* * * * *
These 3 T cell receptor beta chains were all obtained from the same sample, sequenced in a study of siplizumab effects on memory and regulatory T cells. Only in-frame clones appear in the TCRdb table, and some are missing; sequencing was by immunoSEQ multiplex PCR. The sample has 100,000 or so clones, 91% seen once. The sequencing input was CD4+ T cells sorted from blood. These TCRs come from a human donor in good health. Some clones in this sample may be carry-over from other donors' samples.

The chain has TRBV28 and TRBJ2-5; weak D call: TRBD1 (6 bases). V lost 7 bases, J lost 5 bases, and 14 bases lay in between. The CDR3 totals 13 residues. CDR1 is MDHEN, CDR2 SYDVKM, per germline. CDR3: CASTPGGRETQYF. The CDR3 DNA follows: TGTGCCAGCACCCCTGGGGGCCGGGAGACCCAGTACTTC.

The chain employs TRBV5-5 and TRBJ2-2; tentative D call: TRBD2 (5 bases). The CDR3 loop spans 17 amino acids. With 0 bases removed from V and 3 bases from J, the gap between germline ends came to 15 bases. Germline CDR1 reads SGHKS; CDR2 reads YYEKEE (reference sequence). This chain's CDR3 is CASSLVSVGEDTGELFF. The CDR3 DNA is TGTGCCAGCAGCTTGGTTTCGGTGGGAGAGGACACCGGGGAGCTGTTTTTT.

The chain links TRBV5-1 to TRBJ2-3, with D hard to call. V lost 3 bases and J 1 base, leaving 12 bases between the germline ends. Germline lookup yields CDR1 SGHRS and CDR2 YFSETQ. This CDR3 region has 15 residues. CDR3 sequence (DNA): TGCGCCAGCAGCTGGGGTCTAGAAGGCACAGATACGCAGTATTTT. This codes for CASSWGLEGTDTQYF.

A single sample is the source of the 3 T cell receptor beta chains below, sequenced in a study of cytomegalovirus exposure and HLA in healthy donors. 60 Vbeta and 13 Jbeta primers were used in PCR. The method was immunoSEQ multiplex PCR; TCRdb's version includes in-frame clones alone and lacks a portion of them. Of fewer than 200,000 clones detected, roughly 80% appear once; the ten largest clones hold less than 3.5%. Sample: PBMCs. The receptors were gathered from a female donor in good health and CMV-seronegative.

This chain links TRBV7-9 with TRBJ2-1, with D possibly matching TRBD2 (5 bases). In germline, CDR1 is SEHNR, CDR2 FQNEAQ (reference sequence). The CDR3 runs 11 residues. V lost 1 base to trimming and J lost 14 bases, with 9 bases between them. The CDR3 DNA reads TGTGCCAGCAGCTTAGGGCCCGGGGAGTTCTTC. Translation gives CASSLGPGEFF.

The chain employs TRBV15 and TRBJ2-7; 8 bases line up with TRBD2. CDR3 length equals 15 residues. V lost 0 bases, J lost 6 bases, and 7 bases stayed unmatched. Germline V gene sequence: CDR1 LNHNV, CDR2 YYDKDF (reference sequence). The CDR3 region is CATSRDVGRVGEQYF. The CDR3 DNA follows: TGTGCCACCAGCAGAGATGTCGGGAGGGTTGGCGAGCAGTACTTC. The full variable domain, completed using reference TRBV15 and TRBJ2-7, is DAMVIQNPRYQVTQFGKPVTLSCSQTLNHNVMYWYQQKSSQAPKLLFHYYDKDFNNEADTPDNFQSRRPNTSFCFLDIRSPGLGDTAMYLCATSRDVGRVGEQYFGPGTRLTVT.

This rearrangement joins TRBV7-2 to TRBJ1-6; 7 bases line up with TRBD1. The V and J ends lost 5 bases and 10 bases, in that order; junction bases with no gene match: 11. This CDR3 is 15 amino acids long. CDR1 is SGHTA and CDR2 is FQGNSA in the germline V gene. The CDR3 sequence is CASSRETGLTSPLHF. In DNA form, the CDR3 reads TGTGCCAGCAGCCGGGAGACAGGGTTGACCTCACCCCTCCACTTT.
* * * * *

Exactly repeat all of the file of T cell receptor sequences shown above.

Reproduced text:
These 3 T cell receptor beta chains were all obtained from the same sample, sequenced in a study of siplizumab effects on memory and regulatory T cells. Only in-frame clones appear in the TCRdb table, and some are missing; sequencing was by immunoSEQ multiplex PCR. The sample has 100,000 or so clones, 91% seen once. The sequencing input was CD4+ T cells sorted from blood. These TCRs come from a human donor in good health. Some clones in this sample may be carry-over from other donors' samples.

The chain has TRBV28 and TRBJ2-5; weak D call: TRBD1 (6 bases). V lost 7 bases, J lost 5 bases, and 14 bases lay in between. The CDR3 totals 13 residues. CDR1 is MDHEN, CDR2 SYDVKM, per germline. CDR3: CASTPGGRETQYF. The CDR3 DNA follows: TGTGCCAGCACCCCTGGGGGCCGGGAGACCCAGTACTTC.

The chain employs TRBV5-5 and TRBJ2-2; tentative D call: TRBD2 (5 bases). The CDR3 loop spans 17 amino acids. With 0 bases removed from V and 3 bases from J, the gap between germline ends came to 15 bases. Germline CDR1 reads SGHKS; CDR2 reads YYEKEE (reference sequence). This chain's CDR3 is CASSLVSVGEDTGELFF. The CDR3 DNA is TGTGCCAGCAGCTTGGTTTCGGTGGGAGAGGACACCGGGGAGCTGTTTTTT.

The chain links TRBV5-1 to TRBJ2-3, with D hard to call. V lost 3 bases and J 1 base, leaving 12 bases between the germline ends. Germline lookup yields CDR1 SGHRS and CDR2 YFSETQ. This CDR3 region has 15 residues. CDR3 sequence (DNA): TGCGCCAGCAGCTGGGGTCTAGAAGGCACAGATACGCAGTATTTT. This codes for CASSWGLEGTDTQYF.

A single sample is the source of the 3 T cell receptor beta chains below, sequenced in a study of cytomegalovirus exposure and HLA in healthy donors. 60 Vbeta and 13 Jbeta primers were used in PCR. The method was immunoSEQ multiplex PCR; TCRdb's version includes in-frame clones alone and lacks a portion of them. Of fewer than 200,000 clones detected, roughly 80% appear once; the ten largest clones hold less than 3.5%. Sample: PBMCs. The receptors were gathered from a female donor in good health and CMV-seronegative.

This chain links TRBV7-9 with TRBJ2-1, with D possibly matching TRBD2 (5 bases). In germline, CDR1 is SEHNR, CDR2 FQNEAQ (reference sequence). The CDR3 runs 11 residues. V lost 1 base to trimming and J lost 14 bases, with 9 bases between them. The CDR3 DNA reads TGTGCCAGCAGCTTAGGGCCCGGGGAGTTCTTC. Translation gives CASSLGPGEFF.

The chain employs TRBV15 and TRBJ2-7; 8 bases line up with TRBD2. CDR3 length equals 15 residues. V lost 0 bases, J lost 6 bases, and 7 bases stayed unmatched. Germline V gene sequence: CDR1 LNHNV, CDR2 YYDKDF (reference sequence). The CDR3 region is CATSRDVGRVGEQYF. The CDR3 DNA follows: TGTGCCACCAGCAGAGATGTCGGGAGGGTTGGCGAGCAGTACTTC. The full variable domain, completed using reference TRBV15 and TRBJ2-7, is DAMVIQNPRYQVTQFGKPVTLSCSQTLNHNVMYWYQQKSSQAPKLLFHYYDKDFNNEADTPDNFQSRRPNTSFCFLDIRSPGLGDTAMYLCATSRDVGRVGEQYFGPGTRLTVT.

This rearrangement joins TRBV7-2 to TRBJ1-6; 7 bases line up with TRBD1. The V and J ends lost 5 bases and 10 bases, in that order; junction bases with no gene match: 11. This CDR3 is 15 amino acids long. CDR1 is SGHTA and CDR2 is FQGNSA in the germline V gene. The CDR3 sequence is CASSRETGLTSPLHF. In DNA form, the CDR3 reads TGTGCCAGCAGCCGGGAGACAGGGTTGACCTCACCCCTCCACTTT.